Tour de France Femmes avec Zwift 2022 - Route and preview

When the men's Tour de France concludes on Sunday, July 24 in Paris, they will hand-off the marquee event to the women's peloton to begin a 1,029km race held across eight days that marks the return of the women's Tour de France, this year called the Tour de France Femmes avec Zwift

The route will start at the Eiffel Tower and travel to the north-east of France challenging the peloton to four flat stages, two puncheur stages that include a day of racing packed with gravel sectors, and back-to-back mountain stages, before ending atop La Super Planche des Belles Filles.

This year's race notably does not include a time trial and the route will favour the most versatile riders pursuing the yellow jersey before the conclusion in the Vosges on July 31.

Our video preview of the Tour de France Femmes

The opening sprints

The Grand Départ of the Tour de France Femmes will be one for the sprinters. The opening two stages will likely be decided in bunch sprints, where the fastest women in the world will battle for the stage wins and the first yellow jersey.

Stage 1: Paris Eiffel Tower to Paris Champs-Élysées, 82km 

Race organisers ASO have replaced La Course with the Tour de France Femmes, but the first stage gives a nod to the former event that many now see as a stepping-stone to the return of the marquee stage race. La Course began as a one-day circuit-style race held on the Champs-Élysées and it seems fitting to host stage 1 at the same location before embarking on an eight-day Tour.

The women will line up at the Eiffel Tower and then follow the route along the north side of the Seine before racing onto the official circuit. They will complete 12 laps, where there are two intermediate sprints along the Champs-Élysées and one QOM at Charles de Gaulle-Etoile, up by the Arc de Triomphe.

The main circuit route passes around the Jardin Des Tuileries at the Place de la Concorde and then up the Champs-Élysées, around the Arc du Triomphe and back down the Champs-Élysées for what is expected to be a bunch sprint.

Stage 2: Meaux to Provins, 136.4km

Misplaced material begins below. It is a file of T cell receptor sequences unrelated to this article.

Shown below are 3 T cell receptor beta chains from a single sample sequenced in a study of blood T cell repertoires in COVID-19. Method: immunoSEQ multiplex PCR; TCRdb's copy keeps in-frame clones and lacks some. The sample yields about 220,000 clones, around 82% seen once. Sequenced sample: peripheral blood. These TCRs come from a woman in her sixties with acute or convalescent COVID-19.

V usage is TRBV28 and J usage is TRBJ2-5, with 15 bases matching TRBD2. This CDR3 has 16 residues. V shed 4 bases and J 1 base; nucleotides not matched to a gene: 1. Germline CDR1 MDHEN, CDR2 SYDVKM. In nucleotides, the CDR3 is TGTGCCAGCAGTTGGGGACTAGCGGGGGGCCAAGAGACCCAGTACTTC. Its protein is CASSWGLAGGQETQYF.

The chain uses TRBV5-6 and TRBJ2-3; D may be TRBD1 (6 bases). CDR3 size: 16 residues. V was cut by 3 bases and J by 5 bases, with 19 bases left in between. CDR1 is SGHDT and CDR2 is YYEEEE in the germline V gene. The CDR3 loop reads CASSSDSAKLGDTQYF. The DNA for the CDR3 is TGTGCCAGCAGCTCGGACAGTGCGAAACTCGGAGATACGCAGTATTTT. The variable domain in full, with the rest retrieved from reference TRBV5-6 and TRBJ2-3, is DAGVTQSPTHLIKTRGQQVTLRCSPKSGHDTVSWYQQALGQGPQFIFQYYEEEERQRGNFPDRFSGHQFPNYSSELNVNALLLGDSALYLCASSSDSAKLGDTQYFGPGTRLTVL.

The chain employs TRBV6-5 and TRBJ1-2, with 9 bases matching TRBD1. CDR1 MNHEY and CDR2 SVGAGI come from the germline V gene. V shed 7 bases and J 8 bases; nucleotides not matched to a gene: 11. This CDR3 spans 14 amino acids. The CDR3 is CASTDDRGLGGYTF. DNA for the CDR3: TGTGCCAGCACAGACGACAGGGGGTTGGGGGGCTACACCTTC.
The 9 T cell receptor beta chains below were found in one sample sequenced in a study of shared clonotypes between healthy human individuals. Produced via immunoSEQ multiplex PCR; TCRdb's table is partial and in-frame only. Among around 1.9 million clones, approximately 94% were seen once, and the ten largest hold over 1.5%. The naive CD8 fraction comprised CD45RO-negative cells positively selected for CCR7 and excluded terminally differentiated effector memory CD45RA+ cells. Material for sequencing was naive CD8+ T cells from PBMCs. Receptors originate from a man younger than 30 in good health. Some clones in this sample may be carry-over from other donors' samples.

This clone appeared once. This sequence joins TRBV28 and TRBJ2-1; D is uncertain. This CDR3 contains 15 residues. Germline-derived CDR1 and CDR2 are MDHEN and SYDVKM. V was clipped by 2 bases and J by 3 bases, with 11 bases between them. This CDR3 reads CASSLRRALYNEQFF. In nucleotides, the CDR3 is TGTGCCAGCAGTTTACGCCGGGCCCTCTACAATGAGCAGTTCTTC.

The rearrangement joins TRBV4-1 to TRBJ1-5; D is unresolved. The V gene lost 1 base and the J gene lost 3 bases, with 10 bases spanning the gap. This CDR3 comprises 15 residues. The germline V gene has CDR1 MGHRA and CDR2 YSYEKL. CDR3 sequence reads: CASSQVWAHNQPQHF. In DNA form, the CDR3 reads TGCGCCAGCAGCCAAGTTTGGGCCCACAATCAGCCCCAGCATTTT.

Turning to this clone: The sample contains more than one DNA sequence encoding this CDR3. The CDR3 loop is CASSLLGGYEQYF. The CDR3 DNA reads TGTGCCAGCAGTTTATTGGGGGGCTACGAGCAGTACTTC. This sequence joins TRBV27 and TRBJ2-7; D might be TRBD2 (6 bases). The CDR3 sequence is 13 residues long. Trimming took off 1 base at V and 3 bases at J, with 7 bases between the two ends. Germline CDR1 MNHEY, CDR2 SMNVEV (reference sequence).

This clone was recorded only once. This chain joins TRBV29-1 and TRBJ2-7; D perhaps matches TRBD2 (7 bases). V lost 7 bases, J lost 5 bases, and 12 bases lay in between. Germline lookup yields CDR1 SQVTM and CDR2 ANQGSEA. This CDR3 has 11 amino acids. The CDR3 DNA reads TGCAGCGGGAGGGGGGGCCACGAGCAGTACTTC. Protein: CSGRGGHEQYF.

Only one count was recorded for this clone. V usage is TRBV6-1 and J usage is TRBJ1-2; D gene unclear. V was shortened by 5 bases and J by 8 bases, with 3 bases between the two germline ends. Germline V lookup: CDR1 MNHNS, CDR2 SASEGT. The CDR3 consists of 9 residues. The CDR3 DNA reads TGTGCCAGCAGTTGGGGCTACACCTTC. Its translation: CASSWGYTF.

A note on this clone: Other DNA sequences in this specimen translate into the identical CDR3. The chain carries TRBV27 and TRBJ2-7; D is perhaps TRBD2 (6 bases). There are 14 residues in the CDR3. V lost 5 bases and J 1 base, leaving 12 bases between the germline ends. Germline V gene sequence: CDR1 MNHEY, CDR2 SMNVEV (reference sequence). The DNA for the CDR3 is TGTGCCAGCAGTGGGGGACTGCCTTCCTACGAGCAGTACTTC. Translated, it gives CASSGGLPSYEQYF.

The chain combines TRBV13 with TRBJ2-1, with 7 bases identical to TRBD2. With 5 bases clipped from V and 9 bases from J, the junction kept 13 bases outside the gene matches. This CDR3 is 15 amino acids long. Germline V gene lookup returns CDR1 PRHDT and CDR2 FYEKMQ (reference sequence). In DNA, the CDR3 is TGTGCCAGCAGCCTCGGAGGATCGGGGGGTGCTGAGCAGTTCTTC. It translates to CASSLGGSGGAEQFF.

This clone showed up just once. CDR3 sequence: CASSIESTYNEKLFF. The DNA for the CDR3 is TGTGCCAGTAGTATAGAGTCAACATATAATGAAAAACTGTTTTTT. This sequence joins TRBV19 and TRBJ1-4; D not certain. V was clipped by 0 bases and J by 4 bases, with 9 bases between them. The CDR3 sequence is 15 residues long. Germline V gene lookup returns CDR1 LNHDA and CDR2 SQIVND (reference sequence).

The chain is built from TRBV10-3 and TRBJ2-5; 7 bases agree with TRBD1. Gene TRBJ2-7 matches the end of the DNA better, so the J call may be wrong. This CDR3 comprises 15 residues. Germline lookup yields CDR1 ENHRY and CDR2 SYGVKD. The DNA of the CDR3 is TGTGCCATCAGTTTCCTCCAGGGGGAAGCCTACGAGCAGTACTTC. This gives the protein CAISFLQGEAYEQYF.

Departing from Meaux, the peloton races southward toward Melun and then east. The riders will tackle a short 1.5km ascent at Côte de Tigeaux at the 16km mark before a pan-flat route, with one intermediate sprint at km116, before what is expected to be another bunch finish in Provins.

It's another day for the sprinters, which could see the yellow jersey change hands based on positioning or bonus seconds ahead of the first hilly stage.

Puncheurs delight in steep climbs, gravel and distance

The terrain becomes more challenging as the field heads east and into the undulating terrain and a gravel haven well-suited to the puncheurs in the peloton. 

There is also the longest stage of the event at 175.6km, reaching beyond the stipulated distance set by the UCI.  These may or may not be GC deciding stages like the late-race mountain stages in the Vosges, but time can be won and lost.

Stage 3: Reims to Épernay, 133.6km

The first hilly route of the eight-day race the 133.6km route from Reims to Épernay offers four categorized climbs. Côte de Trépail (1km at 5%) opens the climbing at 21.6km into the race, Côte du Mesnil-sur-Oger (900m at 6.7%) comes after 88.1km, and Côte de versus (700 at 7%) comes after 79.9km. 

The race then passes through the finish line, followed by one intermediate sprint at 112.6km, and then the Côte de Mutigny located at 117.8km. Côte de Mutigny is only 900 metres but has an average gradient of 12% and pitches as steep as 15%, making it one of the first locations for separations in the overall classification. 

There is then a final uncategorised climb over the Mont Bernon (1km at 4.6%), but gaps will be hard to close before the slow rise to the finish line in Épernay.

Stage 4: Troyes to Bar-sur-Aube, 126.8km

In what could mark the first GC-deciding day of racing at the Tour de France Femmes, stage 4 is packed with gravel sectors and short but steep climbs.

The race heads out of Troyes and into the Parc Naturel de la Forêt d'Orient and over the Lac d'Orient before travelling south toward the one and only intermediate sprint at Bar-our-Seine (60.4km).

It is at the midway point of the race that the peloton will meet the gravel and climbing where we can expect to see attacks and separations in the field.

There are four gravel sectors - Chemin blanc de Celles (2.3km), Chemin blanc des Hautes Forêts (3.2km), Chemin blanc du Plateau (4.4km) and Chemin blanc de Vitry (3km) - for a total of 12.9km of gravel. It is not nearly as gravel-heavy as a race like Strade Bianche, but it will be add another variable that plays into team strengths, tactics and fortune.

There are also five climbs scattered in between and along the gravel; Côte de Celles-sur Ource (1.1km at 8.9%), Côte du Val des Clos (900m at 8.8%), Côte de Maître Jean (1.8km at 4.4%), Côte de Vitry 900m at 6.9%) and lastly, Côte du Val Perdu (1.8km at 4%), before the finish in Bar-sur-Aube.

Stage 5: Bar-le-Duc to Saint-Dié-des-Vosges, 175.6km